Jan 102015
 

SECTION CCVII

(Viduragamana Parva continued)

“Vaisampayana said, ‘After Drona had ceased, Vidura spoke, saying, ‘O
monarch, thy friends without doubt, are saying unto thee what is for thy
good. But as thou art unwilling to listen to what they say, their words
scarcely find a place in thy ears. What that foremost one of Kuru’s race,
viz., Bhishma, the son of Santanu, hath said, is excellent and is for thy
good. But thou dost not listen to it. The preceptor Drona also hath said
much that is for thy good which however Karna, the son of Radha, doth not
regard to be such. But, O king, reflecting hard I do not find any one who
is better a friend to thee than either of these two lions among men
(viz., Bhishma and Drona), or any one who excels either of them in
wisdom. These two, old in years, in wisdom, and in learning, always
regard thee, O king, and the sons of Pandu with equal eyes. Without
doubt, O king of Bharata’s race, they are both, in virtue and
truthfulness, not inferior to Rama, the son of Dasaratha, and Gaya. Never
before did they give thee any evil advice. Thou also, O monarch, hast
never done them any injury. Why should, therefore, these tigers among
men, who are ever truthful, give thee wicked advice, especially when thou
hast never injured them? Endued with wisdom these foremost of men, O
king, will never give thee counsels that are crooked. O scion of Kuru’s
rate, this is my firm conviction that these two, acquainted with all
rules of morality, will never, tempted by wealth, utter anything
betraying a spirit of partisanship. What they have said, O Bharata, I
regard highly beneficial to thee. Without doubt, O monarch, the Pandavas
are thy sons as much as Duryodhana and others are. Those ministers,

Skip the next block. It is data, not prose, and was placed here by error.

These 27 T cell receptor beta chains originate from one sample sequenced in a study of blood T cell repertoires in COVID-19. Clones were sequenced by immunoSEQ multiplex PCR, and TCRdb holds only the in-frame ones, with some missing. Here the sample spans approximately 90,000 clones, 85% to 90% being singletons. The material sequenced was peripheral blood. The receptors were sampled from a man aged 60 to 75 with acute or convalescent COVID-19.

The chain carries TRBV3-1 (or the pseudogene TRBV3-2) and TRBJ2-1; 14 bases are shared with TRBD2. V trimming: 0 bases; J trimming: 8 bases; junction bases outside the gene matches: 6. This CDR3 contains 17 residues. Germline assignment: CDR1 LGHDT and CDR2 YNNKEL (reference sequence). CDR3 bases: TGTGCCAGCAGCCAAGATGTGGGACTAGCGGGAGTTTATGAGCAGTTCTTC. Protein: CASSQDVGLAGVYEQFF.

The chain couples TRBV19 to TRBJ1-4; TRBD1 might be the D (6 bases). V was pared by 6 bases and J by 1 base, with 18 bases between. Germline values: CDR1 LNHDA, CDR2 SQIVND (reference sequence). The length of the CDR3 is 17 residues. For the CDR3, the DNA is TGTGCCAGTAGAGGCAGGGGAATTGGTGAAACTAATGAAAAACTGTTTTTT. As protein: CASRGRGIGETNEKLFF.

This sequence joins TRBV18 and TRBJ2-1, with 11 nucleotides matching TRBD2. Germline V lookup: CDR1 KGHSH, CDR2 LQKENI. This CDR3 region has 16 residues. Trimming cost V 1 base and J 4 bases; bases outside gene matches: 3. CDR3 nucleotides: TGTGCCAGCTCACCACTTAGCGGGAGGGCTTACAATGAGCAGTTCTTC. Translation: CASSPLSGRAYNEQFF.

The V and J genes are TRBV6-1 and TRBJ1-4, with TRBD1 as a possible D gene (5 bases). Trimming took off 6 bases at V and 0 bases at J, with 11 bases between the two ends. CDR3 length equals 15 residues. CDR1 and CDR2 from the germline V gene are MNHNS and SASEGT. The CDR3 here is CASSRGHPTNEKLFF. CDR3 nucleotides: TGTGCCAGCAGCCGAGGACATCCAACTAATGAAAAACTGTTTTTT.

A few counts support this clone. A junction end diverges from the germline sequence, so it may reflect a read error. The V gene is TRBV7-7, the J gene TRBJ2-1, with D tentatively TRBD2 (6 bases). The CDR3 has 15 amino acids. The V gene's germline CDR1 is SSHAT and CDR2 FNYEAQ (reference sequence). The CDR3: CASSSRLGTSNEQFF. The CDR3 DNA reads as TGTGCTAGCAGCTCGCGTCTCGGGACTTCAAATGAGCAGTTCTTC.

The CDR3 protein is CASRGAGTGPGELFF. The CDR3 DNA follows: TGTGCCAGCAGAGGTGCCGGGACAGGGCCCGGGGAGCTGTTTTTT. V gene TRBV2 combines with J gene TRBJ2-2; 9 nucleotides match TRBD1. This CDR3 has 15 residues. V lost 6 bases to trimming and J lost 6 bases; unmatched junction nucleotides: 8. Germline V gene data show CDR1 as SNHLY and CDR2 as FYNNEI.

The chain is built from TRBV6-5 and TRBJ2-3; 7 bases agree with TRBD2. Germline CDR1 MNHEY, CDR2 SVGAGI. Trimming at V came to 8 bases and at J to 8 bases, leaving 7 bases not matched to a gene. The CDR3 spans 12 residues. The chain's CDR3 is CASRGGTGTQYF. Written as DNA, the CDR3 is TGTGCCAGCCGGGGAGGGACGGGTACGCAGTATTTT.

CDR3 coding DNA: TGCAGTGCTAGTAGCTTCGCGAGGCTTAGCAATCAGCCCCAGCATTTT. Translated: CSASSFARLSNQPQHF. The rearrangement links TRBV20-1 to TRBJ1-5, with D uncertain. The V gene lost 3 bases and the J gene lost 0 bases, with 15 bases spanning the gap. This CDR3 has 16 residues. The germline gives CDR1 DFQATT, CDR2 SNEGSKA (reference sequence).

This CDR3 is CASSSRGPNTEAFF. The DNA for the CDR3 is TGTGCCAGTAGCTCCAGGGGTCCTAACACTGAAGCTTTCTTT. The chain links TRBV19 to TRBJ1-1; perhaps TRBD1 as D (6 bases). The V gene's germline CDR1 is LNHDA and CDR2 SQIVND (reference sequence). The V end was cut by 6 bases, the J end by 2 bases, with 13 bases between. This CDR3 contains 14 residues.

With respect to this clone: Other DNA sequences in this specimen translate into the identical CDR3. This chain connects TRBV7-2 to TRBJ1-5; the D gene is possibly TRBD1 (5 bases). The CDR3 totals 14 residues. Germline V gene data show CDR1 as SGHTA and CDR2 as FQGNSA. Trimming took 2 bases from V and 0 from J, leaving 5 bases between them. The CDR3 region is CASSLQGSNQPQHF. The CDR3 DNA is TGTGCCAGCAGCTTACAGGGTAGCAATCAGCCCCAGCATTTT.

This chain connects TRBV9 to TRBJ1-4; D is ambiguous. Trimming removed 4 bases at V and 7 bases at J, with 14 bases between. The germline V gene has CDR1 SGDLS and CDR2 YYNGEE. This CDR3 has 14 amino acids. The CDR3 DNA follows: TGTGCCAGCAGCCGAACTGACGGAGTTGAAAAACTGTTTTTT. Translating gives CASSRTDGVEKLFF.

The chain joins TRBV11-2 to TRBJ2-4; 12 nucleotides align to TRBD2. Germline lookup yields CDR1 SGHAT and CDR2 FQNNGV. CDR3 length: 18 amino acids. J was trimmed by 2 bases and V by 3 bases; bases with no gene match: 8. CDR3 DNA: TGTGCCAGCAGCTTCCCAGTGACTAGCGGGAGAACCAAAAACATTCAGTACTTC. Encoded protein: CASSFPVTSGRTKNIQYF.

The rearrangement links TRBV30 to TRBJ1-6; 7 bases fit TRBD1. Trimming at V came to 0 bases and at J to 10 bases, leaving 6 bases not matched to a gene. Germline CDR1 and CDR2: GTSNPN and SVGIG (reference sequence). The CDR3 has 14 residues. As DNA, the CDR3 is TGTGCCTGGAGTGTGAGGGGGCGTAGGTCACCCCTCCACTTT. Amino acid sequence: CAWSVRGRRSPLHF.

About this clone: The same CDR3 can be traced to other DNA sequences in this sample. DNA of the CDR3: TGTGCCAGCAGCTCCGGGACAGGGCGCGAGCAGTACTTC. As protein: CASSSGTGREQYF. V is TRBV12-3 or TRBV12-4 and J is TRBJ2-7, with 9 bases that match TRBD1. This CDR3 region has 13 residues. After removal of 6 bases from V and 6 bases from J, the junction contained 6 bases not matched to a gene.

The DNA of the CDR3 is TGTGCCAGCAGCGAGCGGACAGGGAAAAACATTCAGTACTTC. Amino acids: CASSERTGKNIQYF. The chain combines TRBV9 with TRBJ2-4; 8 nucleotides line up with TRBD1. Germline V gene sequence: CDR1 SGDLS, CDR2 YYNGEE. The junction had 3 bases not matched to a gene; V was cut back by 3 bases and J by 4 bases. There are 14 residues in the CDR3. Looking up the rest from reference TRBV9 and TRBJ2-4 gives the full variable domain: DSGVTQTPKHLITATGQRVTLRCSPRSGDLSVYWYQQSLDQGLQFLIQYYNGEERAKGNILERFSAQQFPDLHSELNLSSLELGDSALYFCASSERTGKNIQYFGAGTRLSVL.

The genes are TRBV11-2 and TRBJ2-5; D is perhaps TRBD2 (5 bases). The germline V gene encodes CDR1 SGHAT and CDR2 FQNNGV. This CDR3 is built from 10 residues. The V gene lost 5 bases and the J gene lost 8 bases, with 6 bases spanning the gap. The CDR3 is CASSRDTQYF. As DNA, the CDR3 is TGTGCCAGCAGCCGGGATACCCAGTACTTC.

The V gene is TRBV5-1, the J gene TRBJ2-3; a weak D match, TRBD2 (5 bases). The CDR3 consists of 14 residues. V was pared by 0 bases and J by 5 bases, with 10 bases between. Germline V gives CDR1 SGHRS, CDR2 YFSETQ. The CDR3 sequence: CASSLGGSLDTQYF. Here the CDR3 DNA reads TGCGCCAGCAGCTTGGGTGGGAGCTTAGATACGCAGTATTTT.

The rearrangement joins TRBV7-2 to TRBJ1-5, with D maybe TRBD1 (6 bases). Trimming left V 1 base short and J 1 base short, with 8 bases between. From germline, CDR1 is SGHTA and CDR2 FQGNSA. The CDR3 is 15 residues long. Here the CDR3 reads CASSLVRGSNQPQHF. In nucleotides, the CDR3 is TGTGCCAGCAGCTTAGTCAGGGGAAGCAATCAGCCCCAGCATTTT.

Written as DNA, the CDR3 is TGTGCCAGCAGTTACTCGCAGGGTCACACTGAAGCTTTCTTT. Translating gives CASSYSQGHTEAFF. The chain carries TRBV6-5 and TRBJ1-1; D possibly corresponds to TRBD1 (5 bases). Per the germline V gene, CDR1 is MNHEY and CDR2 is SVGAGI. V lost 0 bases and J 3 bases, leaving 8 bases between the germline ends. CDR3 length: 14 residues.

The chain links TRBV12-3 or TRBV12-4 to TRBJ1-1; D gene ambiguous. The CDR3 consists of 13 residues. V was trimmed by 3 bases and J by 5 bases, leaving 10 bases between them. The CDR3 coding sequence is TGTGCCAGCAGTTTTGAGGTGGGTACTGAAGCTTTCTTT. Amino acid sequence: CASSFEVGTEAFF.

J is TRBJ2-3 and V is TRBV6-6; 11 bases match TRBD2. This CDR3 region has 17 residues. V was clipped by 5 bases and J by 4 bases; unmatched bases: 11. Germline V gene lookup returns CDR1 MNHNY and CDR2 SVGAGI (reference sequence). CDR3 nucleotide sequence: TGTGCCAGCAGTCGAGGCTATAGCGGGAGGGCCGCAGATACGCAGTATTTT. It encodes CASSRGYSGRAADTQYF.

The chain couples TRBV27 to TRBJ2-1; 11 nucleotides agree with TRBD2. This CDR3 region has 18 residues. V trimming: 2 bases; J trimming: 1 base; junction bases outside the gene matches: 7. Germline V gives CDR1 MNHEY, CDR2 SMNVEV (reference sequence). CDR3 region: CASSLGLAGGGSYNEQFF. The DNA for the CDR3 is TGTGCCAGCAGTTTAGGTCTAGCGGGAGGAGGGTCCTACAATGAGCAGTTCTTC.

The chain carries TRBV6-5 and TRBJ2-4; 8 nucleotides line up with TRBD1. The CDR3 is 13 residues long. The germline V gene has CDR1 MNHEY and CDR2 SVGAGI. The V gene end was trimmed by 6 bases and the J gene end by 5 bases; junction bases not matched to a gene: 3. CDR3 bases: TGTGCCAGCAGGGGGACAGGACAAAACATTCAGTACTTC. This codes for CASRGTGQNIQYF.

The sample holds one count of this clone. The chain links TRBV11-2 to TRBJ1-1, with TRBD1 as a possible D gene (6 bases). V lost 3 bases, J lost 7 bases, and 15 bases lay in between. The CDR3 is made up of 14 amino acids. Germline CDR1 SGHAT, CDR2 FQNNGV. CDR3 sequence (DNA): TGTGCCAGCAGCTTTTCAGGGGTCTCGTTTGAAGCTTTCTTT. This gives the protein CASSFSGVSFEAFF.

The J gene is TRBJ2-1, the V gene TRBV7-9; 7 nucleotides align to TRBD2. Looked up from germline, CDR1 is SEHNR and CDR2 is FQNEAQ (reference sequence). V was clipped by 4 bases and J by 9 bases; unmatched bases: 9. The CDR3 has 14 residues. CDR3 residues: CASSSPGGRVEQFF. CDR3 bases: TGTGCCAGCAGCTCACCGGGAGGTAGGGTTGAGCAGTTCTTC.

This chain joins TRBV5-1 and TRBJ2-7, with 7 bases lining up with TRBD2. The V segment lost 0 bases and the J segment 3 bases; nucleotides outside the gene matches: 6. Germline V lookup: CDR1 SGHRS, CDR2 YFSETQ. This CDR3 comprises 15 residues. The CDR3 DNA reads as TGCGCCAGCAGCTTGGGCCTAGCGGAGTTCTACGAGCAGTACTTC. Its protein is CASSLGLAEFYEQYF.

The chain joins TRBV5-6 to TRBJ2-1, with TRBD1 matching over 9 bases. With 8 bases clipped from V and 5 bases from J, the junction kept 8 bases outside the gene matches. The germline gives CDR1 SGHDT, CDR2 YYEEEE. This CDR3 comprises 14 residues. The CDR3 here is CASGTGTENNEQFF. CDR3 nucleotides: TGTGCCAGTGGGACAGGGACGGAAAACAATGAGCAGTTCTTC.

therefore, that give thee any counsel fraught with evil unto the
Pandavas, do not really look to thy interests. If there is any partiality
in thy heart, O king, for thy own children, they who by their counsel
seek to bring it out, certainly do thee no good. Therefore, O king, these
illustrious persons endued with great splendour, have not I think, said
anything that leadeth to evil. Thou, however, dost not understand it.
What these bulls among men have said regarding the invincibility of the
Pandavas is perfectly true. Think not otherwise of it, O tiger among men.
Blest be thou! Can the handsome Dhananjaya, the son of Pandu, using the
right and the left hand with equal activity, be vanquished in battle even
by Maghavat himself? Can the great Bhimasena of strong arms possessing
the might of ten thousand elephants, be vanquished in battle by the
immortals themselves? Who also that desireth to live can overcome in
battle the twins (Nagula and Sahadeva) like unto the sons of Yama
himself, and well-skilled in fight? How too can the eldest one of the
Pandavas in whom patience, mercy, forgiveness, truth, and prowess always
live together, be vanquished? They who have Rama (Valadeva) as their
ally, and Janardana (Krishna) as their counsellor, and Satyaki as their
partisan, have already defeated everybody in war. They who have Drupada
for their father-in-law, and Drupada’s sons–the heroic brothers, viz.,
Dhristadyumna and others of Prishata’s race for their brothers-in-law,
are certainly invincible. Remembering this, O monarch, and knowing that
their claim to the kingdom is even prior to thine, behave virtuously
towards them. The stain of calumny is on thee, O monarch, in consequence
of that act of Purochana. Wash thyself of it now, by a kindly behaviour
towards the Pandavas. This kindly behaviour of thine, O monarch, towards
the Pandavas will be an act of great benefit to us, protecting the lives
of us all that belong to Kuru’s race, and leading to the growth of the
whole Kshatriya order! We had formerly warred with king Drupada; if we
can now secure him as an ally, it will strengthen our party. The
Dasarhas, O king, are numerous and strong. Know where Krishna is, all of
them must be, and where Krishna is, there victory also must be! O king,
who, unless cursed by the gods, would seek, to effect that by means of
war which can be effected by conciliation? Hearing that the sons of
Pritha are alive, the citizens and other subjects of the realm have
become exceedingly glad and eager for beholding them. O monarch, act in a
way that is agreeable to them. Duryodhana and Karna and Sakuni, the son
of Suvala, are sinful, foolish and young; listen not to them. Possessed
of every virtue thou art I long ago told thee, O monarch that for
Duryodhana’s fault, the subjects of this kingdom would be exterminated.'”

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